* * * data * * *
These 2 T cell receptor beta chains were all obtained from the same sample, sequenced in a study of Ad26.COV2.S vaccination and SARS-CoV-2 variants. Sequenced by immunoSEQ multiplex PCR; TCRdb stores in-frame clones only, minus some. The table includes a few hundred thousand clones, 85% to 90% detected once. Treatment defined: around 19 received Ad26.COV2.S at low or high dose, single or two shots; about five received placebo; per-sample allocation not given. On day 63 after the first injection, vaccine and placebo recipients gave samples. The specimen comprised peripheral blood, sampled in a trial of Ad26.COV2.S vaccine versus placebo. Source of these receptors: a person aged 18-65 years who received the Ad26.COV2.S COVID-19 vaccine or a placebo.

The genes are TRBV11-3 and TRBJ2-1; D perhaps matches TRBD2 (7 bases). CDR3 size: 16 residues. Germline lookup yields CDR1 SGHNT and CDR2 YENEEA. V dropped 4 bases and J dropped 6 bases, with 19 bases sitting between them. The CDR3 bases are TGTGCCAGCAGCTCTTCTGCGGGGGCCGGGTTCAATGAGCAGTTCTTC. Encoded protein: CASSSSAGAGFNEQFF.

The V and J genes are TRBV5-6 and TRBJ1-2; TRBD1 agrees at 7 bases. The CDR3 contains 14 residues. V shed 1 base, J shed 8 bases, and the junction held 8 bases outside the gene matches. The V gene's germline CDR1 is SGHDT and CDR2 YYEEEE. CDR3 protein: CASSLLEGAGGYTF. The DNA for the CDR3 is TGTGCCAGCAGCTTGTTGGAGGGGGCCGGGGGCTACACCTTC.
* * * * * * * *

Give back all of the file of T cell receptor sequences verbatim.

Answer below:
These 2 T cell receptor beta chains were all obtained from the same sample, sequenced in a study of Ad26.COV2.S vaccination and SARS-CoV-2 variants. Sequenced by immunoSEQ multiplex PCR; TCRdb stores in-frame clones only, minus some. The table includes a few hundred thousand clones, 85% to 90% detected once. Treatment defined: around 19 received Ad26.COV2.S at low or high dose, single or two shots; about five received placebo; per-sample allocation not given. On day 63 after the first injection, vaccine and placebo recipients gave samples. The specimen comprised peripheral blood, sampled in a trial of Ad26.COV2.S vaccine versus placebo. Source of these receptors: a person aged 18-65 years who received the Ad26.COV2.S COVID-19 vaccine or a placebo.

The genes are TRBV11-3 and TRBJ2-1; D perhaps matches TRBD2 (7 bases). CDR3 size: 16 residues. Germline lookup yields CDR1 SGHNT and CDR2 YENEEA. V dropped 4 bases and J dropped 6 bases, with 19 bases sitting between them. The CDR3 bases are TGTGCCAGCAGCTCTTCTGCGGGGGCCGGGTTCAATGAGCAGTTCTTC. Encoded protein: CASSSSAGAGFNEQFF.

The V and J genes are TRBV5-6 and TRBJ1-2; TRBD1 agrees at 7 bases. The CDR3 contains 14 residues. V shed 1 base, J shed 8 bases, and the junction held 8 bases outside the gene matches. The V gene's germline CDR1 is SGHDT and CDR2 YYEEEE. CDR3 protein: CASSLLEGAGGYTF. The DNA for the CDR3 is TGTGCCAGCAGCTTGTTGGAGGGGGCCGGGGGCTACACCTTC.